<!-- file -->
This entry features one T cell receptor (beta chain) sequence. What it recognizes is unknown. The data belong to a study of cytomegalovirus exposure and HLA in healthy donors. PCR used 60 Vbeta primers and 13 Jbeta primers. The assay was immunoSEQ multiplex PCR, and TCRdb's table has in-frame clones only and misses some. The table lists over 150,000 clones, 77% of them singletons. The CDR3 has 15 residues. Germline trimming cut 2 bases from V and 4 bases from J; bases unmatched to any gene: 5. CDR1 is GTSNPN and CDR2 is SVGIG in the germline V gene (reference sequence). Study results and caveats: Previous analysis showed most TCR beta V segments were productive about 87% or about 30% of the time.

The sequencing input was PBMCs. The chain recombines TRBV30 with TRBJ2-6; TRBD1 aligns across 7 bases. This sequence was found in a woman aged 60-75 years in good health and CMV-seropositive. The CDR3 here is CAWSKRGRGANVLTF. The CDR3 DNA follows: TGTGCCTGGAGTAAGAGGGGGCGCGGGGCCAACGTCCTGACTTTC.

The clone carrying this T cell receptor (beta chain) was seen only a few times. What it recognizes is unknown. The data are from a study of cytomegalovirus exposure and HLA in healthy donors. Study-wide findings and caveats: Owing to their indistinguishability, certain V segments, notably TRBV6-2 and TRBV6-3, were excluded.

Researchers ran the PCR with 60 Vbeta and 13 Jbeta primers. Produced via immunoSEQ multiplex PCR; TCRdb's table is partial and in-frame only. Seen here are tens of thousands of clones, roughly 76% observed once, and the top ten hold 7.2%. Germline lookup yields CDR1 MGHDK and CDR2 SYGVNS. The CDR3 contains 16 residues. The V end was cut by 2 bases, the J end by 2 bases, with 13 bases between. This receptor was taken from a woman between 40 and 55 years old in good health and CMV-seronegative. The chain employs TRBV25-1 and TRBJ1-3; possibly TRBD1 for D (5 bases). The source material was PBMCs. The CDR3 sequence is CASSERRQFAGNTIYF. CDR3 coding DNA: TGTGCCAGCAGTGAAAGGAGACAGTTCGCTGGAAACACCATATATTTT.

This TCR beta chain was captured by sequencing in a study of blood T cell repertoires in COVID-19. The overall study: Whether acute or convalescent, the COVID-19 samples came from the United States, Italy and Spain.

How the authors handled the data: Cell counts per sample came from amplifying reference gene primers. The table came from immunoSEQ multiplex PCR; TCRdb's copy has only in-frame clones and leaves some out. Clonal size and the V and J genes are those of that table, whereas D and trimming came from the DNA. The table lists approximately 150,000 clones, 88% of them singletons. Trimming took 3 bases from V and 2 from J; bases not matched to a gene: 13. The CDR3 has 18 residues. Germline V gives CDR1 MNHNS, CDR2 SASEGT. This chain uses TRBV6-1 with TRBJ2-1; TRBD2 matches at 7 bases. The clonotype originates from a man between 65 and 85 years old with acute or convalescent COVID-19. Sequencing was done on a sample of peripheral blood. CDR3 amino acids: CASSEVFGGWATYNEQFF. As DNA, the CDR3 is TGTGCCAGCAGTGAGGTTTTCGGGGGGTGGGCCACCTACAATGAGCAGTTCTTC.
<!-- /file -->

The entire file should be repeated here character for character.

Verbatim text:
This entry features one T cell receptor (beta chain) sequence. What it recognizes is unknown. The data belong to a study of cytomegalovirus exposure and HLA in healthy donors. PCR used 60 Vbeta primers and 13 Jbeta primers. The assay was immunoSEQ multiplex PCR, and TCRdb's table has in-frame clones only and misses some. The table lists over 150,000 clones, 77% of them singletons. The CDR3 has 15 residues. Germline trimming cut 2 bases from V and 4 bases from J; bases unmatched to any gene: 5. CDR1 is GTSNPN and CDR2 is SVGIG in the germline V gene (reference sequence). Study results and caveats: Previous analysis showed most TCR beta V segments were productive about 87% or about 30% of the time.

The sequencing input was PBMCs. The chain recombines TRBV30 with TRBJ2-6; TRBD1 aligns across 7 bases. This sequence was found in a woman aged 60-75 years in good health and CMV-seropositive. The CDR3 here is CAWSKRGRGANVLTF. The CDR3 DNA follows: TGTGCCTGGAGTAAGAGGGGGCGCGGGGCCAACGTCCTGACTTTC.

The clone carrying this T cell receptor (beta chain) was seen only a few times. What it recognizes is unknown. The data are from a study of cytomegalovirus exposure and HLA in healthy donors. Study-wide findings and caveats: Owing to their indistinguishability, certain V segments, notably TRBV6-2 and TRBV6-3, were excluded.

Researchers ran the PCR with 60 Vbeta and 13 Jbeta primers. Produced via immunoSEQ multiplex PCR; TCRdb's table is partial and in-frame only. Seen here are tens of thousands of clones, roughly 76% observed once, and the top ten hold 7.2%. Germline lookup yields CDR1 MGHDK and CDR2 SYGVNS. The CDR3 contains 16 residues. The V end was cut by 2 bases, the J end by 2 bases, with 13 bases between. This receptor was taken from a woman between 40 and 55 years old in good health and CMV-seronegative. The chain employs TRBV25-1 and TRBJ1-3; possibly TRBD1 for D (5 bases). The source material was PBMCs. The CDR3 sequence is CASSERRQFAGNTIYF. CDR3 coding DNA: TGTGCCAGCAGTGAAAGGAGACAGTTCGCTGGAAACACCATATATTTT.

This TCR beta chain was captured by sequencing in a study of blood T cell repertoires in COVID-19. The overall study: Whether acute or convalescent, the COVID-19 samples came from the United States, Italy and Spain.

How the authors handled the data: Cell counts per sample came from amplifying reference gene primers. The table came from immunoSEQ multiplex PCR; TCRdb's copy has only in-frame clones and leaves some out. Clonal size and the V and J genes are those of that table, whereas D and trimming came from the DNA. The table lists approximately 150,000 clones, 88% of them singletons. Trimming took 3 bases from V and 2 from J; bases not matched to a gene: 13. The CDR3 has 18 residues. Germline V gives CDR1 MNHNS, CDR2 SASEGT. This chain uses TRBV6-1 with TRBJ2-1; TRBD2 matches at 7 bases. The clonotype originates from a man between 65 and 85 years old with acute or convalescent COVID-19. Sequencing was done on a sample of peripheral blood. CDR3 amino acids: CASSEVFGGWATYNEQFF. As DNA, the CDR3 is TGTGCCAGCAGTGAGGTTTTCGGGGGGTGGGCCACCTACAATGAGCAGTTCTTC.